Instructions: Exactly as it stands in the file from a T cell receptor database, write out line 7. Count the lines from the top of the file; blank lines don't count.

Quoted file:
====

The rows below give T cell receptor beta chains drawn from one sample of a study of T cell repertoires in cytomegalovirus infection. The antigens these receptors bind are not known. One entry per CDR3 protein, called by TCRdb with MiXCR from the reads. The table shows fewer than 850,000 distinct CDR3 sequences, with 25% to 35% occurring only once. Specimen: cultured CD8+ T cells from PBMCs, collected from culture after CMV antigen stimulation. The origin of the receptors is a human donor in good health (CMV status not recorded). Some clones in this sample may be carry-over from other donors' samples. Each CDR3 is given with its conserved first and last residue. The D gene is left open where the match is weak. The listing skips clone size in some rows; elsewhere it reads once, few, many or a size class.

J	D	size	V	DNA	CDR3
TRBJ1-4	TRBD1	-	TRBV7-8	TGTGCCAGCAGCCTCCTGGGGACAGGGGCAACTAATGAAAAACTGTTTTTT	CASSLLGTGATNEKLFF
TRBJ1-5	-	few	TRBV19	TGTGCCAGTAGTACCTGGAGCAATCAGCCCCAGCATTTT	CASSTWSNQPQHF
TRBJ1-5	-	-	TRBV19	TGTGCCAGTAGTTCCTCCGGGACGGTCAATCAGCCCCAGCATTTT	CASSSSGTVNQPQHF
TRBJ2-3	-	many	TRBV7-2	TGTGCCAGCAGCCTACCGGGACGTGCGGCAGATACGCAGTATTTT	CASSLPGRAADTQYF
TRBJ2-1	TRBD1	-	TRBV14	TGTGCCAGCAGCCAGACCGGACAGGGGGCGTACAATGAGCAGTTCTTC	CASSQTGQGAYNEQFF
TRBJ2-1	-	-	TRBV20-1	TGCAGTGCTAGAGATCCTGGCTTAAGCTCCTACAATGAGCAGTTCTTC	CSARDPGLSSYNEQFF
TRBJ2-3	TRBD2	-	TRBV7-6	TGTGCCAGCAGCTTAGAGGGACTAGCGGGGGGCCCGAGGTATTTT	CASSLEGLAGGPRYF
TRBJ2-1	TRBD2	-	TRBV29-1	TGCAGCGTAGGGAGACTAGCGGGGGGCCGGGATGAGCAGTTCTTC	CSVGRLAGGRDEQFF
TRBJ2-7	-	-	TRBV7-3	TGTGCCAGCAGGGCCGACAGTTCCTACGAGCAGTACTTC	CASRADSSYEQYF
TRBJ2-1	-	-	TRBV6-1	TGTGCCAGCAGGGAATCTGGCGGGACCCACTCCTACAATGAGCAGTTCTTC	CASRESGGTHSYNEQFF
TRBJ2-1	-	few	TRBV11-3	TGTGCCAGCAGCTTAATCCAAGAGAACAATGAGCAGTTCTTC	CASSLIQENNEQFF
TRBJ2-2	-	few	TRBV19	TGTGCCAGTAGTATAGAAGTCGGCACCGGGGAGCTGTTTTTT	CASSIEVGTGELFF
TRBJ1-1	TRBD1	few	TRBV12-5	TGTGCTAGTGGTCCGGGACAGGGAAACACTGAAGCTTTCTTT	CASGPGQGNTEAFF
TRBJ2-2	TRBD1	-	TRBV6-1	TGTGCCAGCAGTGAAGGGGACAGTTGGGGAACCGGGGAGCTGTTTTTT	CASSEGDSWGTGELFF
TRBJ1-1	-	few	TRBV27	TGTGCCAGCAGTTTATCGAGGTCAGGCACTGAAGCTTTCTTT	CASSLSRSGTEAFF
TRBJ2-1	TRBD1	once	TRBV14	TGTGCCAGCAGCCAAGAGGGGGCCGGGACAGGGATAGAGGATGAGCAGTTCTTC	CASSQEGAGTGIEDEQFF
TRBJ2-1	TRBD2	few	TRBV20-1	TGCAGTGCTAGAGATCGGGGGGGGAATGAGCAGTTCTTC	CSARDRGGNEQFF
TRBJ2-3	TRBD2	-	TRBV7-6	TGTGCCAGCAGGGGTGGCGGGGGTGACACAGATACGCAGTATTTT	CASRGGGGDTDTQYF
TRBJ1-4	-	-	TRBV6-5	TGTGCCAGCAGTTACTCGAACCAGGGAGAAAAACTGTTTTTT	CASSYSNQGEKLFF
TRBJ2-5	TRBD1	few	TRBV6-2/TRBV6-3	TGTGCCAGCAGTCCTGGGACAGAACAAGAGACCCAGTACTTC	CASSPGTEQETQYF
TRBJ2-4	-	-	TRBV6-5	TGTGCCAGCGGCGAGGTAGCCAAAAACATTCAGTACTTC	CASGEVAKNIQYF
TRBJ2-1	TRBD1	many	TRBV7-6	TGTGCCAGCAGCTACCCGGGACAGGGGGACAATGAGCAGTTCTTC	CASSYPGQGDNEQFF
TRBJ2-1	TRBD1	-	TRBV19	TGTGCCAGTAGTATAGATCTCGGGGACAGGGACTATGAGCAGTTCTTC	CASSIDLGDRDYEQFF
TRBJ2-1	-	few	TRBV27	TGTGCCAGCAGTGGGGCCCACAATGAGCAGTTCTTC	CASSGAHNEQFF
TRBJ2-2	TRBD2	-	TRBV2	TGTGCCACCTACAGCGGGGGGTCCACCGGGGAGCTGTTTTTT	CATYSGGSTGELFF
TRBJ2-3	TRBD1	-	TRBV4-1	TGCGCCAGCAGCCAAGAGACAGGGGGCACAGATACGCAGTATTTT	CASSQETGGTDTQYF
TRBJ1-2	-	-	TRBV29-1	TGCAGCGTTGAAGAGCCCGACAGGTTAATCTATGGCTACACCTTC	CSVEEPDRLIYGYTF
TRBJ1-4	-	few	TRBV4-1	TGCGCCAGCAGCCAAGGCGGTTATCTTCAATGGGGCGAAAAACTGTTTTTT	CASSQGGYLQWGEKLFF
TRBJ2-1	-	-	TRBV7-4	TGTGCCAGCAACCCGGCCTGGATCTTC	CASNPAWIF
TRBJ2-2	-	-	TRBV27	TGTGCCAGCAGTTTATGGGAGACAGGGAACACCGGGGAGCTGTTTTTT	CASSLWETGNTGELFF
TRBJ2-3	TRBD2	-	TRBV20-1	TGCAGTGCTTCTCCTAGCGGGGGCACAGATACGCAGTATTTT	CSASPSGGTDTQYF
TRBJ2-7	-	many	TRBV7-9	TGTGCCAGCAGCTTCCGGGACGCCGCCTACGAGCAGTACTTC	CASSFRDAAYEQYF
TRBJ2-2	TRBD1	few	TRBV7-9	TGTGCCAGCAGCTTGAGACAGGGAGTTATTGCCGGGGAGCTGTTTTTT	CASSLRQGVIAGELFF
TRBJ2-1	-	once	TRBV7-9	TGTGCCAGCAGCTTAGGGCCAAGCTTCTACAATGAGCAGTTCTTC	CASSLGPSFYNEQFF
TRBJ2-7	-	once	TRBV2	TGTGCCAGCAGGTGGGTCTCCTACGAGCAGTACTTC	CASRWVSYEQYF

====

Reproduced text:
TRBJ2-1	TRBD1	-	TRBV14	TGTGCCAGCAGCCAGACCGGACAGGGGGCGTACAATGAGCAGTTCTTC	CASSQTGQGAYNEQFF